The International Space Station: The Next Step

Sky Lab

A space station was originally envisioned as a structure in space that would act as a launching site for further human missions to the moon or Mars.  The United States, after the successful Apollo missions to the moon, committed to establishing a piloted space laboratory orbiting the Earth.  That space laboratory, Skylab, was manufactured on Earth and launched into orbit by Saturn rockets. Skylab was 58 feet long by 22 feet wide and weighed 169,950 pounds.  Skylab 1 was launched in 1973, but was damaged during the flight, losing one of its solar panels and a meteoroid thermal shield which were later repaired by human-crewed missions repaired the station. The mission ended in 1974 but Skylab remained in orbit another five years before reentering the Earth’s atmosphere over the Indian Ocean and Western Australia in 1979.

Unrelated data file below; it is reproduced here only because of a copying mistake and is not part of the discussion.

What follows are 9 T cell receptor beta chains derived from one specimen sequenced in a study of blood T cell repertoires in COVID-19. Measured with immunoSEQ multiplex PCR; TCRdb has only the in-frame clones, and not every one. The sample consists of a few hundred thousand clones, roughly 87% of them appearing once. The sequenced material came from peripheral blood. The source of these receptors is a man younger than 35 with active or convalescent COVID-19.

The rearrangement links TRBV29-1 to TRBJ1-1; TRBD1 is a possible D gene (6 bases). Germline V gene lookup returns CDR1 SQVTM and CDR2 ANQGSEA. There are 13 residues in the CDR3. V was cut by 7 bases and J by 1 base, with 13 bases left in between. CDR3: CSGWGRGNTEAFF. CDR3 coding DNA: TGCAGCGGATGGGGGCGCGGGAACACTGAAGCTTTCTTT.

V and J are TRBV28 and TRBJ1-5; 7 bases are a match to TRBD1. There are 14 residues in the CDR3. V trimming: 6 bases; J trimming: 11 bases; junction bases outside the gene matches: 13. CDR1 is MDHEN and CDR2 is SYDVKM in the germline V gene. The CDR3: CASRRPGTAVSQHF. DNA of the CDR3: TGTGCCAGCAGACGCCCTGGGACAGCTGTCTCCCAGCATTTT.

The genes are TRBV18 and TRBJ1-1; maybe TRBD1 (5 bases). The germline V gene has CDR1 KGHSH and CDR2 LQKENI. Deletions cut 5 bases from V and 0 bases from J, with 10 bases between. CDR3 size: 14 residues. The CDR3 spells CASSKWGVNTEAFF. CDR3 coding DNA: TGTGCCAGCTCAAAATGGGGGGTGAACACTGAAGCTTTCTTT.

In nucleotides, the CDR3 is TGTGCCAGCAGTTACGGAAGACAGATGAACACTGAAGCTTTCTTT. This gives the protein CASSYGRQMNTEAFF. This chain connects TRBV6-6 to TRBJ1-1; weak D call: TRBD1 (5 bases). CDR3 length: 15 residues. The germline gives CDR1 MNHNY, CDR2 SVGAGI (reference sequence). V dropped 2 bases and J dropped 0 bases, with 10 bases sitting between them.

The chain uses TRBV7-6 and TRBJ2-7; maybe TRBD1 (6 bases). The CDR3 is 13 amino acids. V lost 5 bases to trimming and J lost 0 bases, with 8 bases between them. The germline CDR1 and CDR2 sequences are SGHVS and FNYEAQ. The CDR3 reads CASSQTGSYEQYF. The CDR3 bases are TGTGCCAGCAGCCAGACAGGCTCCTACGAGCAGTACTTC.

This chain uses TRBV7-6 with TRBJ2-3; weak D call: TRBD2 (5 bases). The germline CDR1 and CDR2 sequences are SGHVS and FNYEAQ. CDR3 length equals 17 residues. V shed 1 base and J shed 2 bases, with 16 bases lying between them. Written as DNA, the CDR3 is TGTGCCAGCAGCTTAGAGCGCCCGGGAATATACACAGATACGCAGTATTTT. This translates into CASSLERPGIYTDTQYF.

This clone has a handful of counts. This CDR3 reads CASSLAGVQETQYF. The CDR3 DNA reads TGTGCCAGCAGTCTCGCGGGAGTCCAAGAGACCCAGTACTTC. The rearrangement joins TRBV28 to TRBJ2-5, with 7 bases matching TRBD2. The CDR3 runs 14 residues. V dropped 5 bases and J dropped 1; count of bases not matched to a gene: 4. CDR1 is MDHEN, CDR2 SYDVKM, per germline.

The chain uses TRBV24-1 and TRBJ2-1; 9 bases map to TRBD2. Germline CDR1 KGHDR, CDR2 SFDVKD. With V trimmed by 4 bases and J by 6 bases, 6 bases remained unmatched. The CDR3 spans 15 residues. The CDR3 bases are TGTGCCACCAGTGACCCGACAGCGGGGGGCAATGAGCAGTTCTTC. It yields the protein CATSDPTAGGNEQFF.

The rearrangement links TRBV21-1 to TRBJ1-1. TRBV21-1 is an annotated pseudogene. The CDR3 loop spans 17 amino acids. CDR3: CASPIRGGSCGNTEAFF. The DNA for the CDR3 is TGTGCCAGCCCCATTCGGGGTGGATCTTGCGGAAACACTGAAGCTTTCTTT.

In 1971 the Soviets launched Salyut 1, the world’s first space station which was followed in 1973 by the United States’ Skylab. In 1986, the Soviets put the Mir Space Station in orbit which was the most successful space station until it was abandoned and burned up in the atmosphere in 2001.

International Space Station

The International Space Station resulted from a cooperative effort of 16 countries with the US and Russia contributing most of the technology.   The first two parts of the International Space Station were launched in 1998.  The satellite orbits more than 250 miles above the earth. International crews have been living there since 2000. The first crew consisted of one American and two Russian astronauts. International crews live aboard the satellite for months at a time performing various experiments and maintaining the facility.  More on all of this later.

Tomorrow, Building the International Space Station       Rita Bay

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